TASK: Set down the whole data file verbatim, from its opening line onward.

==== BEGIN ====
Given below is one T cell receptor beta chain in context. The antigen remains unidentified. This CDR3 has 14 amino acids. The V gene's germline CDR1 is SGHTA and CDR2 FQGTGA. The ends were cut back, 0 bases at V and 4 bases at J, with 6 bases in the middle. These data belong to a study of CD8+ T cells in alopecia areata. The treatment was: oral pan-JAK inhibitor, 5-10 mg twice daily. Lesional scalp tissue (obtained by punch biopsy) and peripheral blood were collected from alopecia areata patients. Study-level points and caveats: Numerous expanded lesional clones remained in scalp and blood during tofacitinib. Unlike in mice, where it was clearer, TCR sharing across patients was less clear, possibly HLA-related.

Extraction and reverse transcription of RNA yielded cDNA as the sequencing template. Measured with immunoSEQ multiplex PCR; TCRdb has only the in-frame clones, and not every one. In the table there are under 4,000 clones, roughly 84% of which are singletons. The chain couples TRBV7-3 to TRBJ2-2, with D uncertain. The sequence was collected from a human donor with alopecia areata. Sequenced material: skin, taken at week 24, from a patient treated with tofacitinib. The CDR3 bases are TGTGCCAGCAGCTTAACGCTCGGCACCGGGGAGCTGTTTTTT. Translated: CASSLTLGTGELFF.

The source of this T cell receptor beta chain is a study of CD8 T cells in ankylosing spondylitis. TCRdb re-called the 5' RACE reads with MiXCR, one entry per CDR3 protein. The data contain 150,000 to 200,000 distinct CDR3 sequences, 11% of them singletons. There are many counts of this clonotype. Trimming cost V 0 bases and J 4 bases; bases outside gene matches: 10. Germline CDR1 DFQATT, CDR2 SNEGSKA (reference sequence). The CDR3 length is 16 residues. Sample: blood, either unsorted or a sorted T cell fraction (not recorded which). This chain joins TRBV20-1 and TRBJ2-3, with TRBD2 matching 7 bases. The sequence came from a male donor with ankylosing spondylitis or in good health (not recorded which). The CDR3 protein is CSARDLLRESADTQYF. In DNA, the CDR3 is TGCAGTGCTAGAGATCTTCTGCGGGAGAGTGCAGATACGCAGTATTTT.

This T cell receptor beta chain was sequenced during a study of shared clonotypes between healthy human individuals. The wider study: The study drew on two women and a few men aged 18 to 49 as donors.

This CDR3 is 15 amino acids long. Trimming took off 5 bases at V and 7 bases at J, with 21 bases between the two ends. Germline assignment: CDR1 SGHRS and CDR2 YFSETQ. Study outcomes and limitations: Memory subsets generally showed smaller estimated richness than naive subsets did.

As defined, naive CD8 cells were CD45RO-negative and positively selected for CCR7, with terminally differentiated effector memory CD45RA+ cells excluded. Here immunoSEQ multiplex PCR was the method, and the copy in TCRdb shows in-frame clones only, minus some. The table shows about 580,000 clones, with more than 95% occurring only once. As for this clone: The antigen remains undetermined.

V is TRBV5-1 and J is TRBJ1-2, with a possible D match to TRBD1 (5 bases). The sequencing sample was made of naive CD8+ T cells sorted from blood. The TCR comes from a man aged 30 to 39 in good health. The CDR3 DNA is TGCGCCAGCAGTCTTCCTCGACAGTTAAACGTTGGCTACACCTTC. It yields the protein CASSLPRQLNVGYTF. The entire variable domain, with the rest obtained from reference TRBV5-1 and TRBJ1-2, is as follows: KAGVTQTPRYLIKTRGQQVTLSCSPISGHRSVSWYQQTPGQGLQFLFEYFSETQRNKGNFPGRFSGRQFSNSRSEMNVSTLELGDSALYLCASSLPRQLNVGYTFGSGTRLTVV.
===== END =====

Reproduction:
Given below is one T cell receptor beta chain in context. The antigen remains unidentified. This CDR3 has 14 amino acids. The V gene's germline CDR1 is SGHTA and CDR2 FQGTGA. The ends were cut back, 0 bases at V and 4 bases at J, with 6 bases in the middle. These data belong to a study of CD8+ T cells in alopecia areata. The treatment was: oral pan-JAK inhibitor, 5-10 mg twice daily. Lesional scalp tissue (obtained by punch biopsy) and peripheral blood were collected from alopecia areata patients. Study-level points and caveats: Numerous expanded lesional clones remained in scalp and blood during tofacitinib. Unlike in mice, where it was clearer, TCR sharing across patients was less clear, possibly HLA-related.

Extraction and reverse transcription of RNA yielded cDNA as the sequencing template. Measured with immunoSEQ multiplex PCR; TCRdb has only the in-frame clones, and not every one. In the table there are under 4,000 clones, roughly 84% of which are singletons. The chain couples TRBV7-3 to TRBJ2-2, with D uncertain. The sequence was collected from a human donor with alopecia areata. Sequenced material: skin, taken at week 24, from a patient treated with tofacitinib. The CDR3 bases are TGTGCCAGCAGCTTAACGCTCGGCACCGGGGAGCTGTTTTTT. Translated: CASSLTLGTGELFF.

The source of this T cell receptor beta chain is a study of CD8 T cells in ankylosing spondylitis. TCRdb re-called the 5' RACE reads with MiXCR, one entry per CDR3 protein. The data contain 150,000 to 200,000 distinct CDR3 sequences, 11% of them singletons. There are many counts of this clonotype. Trimming cost V 0 bases and J 4 bases; bases outside gene matches: 10. Germline CDR1 DFQATT, CDR2 SNEGSKA (reference sequence). The CDR3 length is 16 residues. Sample: blood, either unsorted or a sorted T cell fraction (not recorded which). This chain joins TRBV20-1 and TRBJ2-3, with TRBD2 matching 7 bases. The sequence came from a male donor with ankylosing spondylitis or in good health (not recorded which). The CDR3 protein is CSARDLLRESADTQYF. In DNA, the CDR3 is TGCAGTGCTAGAGATCTTCTGCGGGAGAGTGCAGATACGCAGTATTTT.

This T cell receptor beta chain was sequenced during a study of shared clonotypes between healthy human individuals. The wider study: The study drew on two women and a few men aged 18 to 49 as donors.

This CDR3 is 15 amino acids long. Trimming took off 5 bases at V and 7 bases at J, with 21 bases between the two ends. Germline assignment: CDR1 SGHRS and CDR2 YFSETQ. Study outcomes and limitations: Memory subsets generally showed smaller estimated richness than naive subsets did.

As defined, naive CD8 cells were CD45RO-negative and positively selected for CCR7, with terminally differentiated effector memory CD45RA+ cells excluded. Here immunoSEQ multiplex PCR was the method, and the copy in TCRdb shows in-frame clones only, minus some. The table shows about 580,000 clones, with more than 95% occurring only once. As for this clone: The antigen remains undetermined.

V is TRBV5-1 and J is TRBJ1-2, with a possible D match to TRBD1 (5 bases). The sequencing sample was made of naive CD8+ T cells sorted from blood. The TCR comes from a man aged 30 to 39 in good health. The CDR3 DNA is TGCGCCAGCAGTCTTCCTCGACAGTTAAACGTTGGCTACACCTTC. It yields the protein CASSLPRQLNVGYTF. The entire variable domain, with the rest obtained from reference TRBV5-1 and TRBJ1-2, is as follows: KAGVTQTPRYLIKTRGQQVTLSCSPISGHRSVSWYQQTPGQGLQFLFEYFSETQRNKGNFPGRFSGRQFSNSRSEMNVSTLELGDSALYLCASSLPRQLNVGYTFGSGTRLTVV.